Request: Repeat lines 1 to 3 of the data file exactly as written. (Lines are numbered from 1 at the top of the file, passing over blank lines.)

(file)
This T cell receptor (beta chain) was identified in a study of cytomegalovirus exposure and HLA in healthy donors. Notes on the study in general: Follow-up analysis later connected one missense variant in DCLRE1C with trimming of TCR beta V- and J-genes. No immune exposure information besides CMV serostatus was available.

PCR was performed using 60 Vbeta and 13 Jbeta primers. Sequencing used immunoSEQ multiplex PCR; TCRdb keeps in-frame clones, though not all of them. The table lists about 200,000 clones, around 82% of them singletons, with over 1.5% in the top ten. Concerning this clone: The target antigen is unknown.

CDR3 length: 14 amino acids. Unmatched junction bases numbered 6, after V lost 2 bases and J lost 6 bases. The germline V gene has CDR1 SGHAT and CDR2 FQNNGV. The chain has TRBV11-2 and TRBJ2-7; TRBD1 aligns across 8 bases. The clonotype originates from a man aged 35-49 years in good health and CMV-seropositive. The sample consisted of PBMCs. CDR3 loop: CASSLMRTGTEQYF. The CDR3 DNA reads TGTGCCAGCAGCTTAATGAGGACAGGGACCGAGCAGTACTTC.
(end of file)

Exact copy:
This T cell receptor (beta chain) was identified in a study of cytomegalovirus exposure and HLA in healthy donors. Notes on the study in general: Follow-up analysis later connected one missense variant in DCLRE1C with trimming of TCR beta V- and J-genes. No immune exposure information besides CMV serostatus was available.

PCR was performed using 60 Vbeta and 13 Jbeta primers. Sequencing used immunoSEQ multiplex PCR; TCRdb keeps in-frame clones, though not all of them. The table lists about 200,000 clones, around 82% of them singletons, with over 1.5% in the top ten. Concerning this clone: The target antigen is unknown.

CDR3 length: 14 amino acids. Unmatched junction bases numbered 6, after V lost 2 bases and J lost 6 bases. The germline V gene has CDR1 SGHAT and CDR2 FQNNGV. The chain has TRBV11-2 and TRBJ2-7; TRBD1 aligns across 8 bases. The clonotype originates from a man aged 35-49 years in good health and CMV-seropositive. The sample consisted of PBMCs. CDR3 loop: CASSLMRTGTEQYF. The CDR3 DNA reads TGTGCCAGCAGCTTAATGAGGACAGGGACCGAGCAGTACTTC.